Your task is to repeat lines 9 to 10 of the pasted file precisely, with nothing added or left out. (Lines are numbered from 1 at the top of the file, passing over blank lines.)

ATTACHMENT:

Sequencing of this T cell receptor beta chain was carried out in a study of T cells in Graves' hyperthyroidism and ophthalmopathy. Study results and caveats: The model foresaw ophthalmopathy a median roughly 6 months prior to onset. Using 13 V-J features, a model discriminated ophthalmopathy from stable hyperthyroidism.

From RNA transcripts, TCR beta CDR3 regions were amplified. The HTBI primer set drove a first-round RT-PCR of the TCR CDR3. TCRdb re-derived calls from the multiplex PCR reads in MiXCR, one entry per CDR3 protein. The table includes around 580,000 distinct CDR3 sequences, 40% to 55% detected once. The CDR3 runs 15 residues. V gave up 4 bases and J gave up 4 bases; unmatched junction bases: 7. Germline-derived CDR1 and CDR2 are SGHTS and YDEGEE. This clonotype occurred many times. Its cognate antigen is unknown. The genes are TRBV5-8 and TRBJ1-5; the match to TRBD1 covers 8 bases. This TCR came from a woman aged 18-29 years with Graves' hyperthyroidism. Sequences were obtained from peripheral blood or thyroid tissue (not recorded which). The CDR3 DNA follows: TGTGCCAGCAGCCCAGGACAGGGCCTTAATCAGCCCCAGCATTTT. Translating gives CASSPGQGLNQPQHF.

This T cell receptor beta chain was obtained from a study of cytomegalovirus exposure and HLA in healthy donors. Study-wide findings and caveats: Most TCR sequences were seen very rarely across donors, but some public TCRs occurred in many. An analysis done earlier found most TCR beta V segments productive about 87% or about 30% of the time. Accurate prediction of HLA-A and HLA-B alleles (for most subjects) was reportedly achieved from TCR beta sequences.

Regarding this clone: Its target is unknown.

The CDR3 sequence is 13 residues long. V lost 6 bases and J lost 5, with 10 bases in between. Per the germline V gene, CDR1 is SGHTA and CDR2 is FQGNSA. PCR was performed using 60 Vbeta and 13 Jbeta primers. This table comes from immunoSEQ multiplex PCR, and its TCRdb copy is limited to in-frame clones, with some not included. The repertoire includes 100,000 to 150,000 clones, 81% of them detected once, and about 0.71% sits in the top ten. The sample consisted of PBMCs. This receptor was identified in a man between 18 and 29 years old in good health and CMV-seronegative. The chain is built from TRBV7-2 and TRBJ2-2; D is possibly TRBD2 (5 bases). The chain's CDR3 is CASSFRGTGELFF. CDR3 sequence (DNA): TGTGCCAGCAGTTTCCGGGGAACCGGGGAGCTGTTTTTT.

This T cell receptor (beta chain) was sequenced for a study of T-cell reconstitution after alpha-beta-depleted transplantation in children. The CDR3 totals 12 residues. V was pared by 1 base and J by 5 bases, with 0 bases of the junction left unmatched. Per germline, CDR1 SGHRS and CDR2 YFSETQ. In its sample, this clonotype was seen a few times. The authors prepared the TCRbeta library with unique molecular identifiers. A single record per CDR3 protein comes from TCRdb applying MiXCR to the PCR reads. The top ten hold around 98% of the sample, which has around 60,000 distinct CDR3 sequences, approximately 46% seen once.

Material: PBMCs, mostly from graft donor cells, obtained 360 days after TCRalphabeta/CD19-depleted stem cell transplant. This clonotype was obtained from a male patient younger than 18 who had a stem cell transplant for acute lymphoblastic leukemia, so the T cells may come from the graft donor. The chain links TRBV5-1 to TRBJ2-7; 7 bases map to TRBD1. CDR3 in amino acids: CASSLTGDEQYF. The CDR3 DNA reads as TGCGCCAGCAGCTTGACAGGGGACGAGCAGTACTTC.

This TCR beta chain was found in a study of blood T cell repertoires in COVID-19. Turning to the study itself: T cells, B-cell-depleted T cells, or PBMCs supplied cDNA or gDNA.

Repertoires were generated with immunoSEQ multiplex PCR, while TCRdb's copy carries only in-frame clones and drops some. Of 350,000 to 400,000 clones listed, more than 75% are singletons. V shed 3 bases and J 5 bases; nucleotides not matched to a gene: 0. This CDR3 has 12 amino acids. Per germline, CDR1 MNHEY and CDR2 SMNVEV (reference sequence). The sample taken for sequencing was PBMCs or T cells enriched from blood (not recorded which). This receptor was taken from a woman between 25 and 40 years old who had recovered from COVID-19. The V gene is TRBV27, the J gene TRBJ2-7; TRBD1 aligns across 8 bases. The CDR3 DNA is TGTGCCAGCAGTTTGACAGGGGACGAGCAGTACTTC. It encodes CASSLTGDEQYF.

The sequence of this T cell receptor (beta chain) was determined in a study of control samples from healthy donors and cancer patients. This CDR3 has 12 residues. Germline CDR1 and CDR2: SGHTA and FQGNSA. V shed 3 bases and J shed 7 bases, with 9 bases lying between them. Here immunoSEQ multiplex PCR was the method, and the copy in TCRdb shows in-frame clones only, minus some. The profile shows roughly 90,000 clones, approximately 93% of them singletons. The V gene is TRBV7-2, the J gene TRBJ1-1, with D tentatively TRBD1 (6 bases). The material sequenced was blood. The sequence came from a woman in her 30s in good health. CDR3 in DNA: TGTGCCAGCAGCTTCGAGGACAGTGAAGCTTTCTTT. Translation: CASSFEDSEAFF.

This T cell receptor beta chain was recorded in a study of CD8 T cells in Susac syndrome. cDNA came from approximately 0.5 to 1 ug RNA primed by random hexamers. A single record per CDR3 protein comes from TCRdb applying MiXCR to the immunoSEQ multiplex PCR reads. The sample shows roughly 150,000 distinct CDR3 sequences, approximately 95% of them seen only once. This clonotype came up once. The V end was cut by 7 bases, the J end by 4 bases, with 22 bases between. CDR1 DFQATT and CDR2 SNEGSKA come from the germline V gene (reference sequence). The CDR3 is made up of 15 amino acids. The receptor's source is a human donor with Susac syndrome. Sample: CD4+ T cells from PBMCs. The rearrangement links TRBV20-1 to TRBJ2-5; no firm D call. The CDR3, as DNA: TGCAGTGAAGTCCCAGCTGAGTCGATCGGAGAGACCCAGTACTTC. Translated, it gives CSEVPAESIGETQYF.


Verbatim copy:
Repertoires were generated with immunoSEQ multiplex PCR, while TCRdb's copy carries only in-frame clones and drops some. Of 350,000 to 400,000 clones listed, more than 75% are singletons. V shed 3 bases and J 5 bases; nucleotides not matched to a gene: 0. This CDR3 has 12 amino acids. Per germline, CDR1 MNHEY and CDR2 SMNVEV (reference sequence). The sample taken for sequencing was PBMCs or T cells enriched from blood (not recorded which). This receptor was taken from a woman between 25 and 40 years old who had recovered from COVID-19. The V gene is TRBV27, the J gene TRBJ2-7; TRBD1 aligns across 8 bases. The CDR3 DNA is TGTGCCAGCAGTTTGACAGGGGACGAGCAGTACTTC. It encodes CASSLTGDEQYF.

The sequence of this T cell receptor (beta chain) was determined in a study of control samples from healthy donors and cancer patients. This CDR3 has 12 residues. Germline CDR1 and CDR2: SGHTA and FQGNSA. V shed 3 bases and J shed 7 bases, with 9 bases lying between them. Here immunoSEQ multiplex PCR was the method, and the copy in TCRdb shows in-frame clones only, minus some. The profile shows roughly 90,000 clones, approximately 93% of them singletons. The V gene is TRBV7-2, the J gene TRBJ1-1, with D tentatively TRBD1 (6 bases). The material sequenced was blood. The sequence came from a woman in her 30s in good health. CDR3 in DNA: TGTGCCAGCAGCTTCGAGGACAGTGAAGCTTTCTTT. Translation: CASSFEDSEAFF.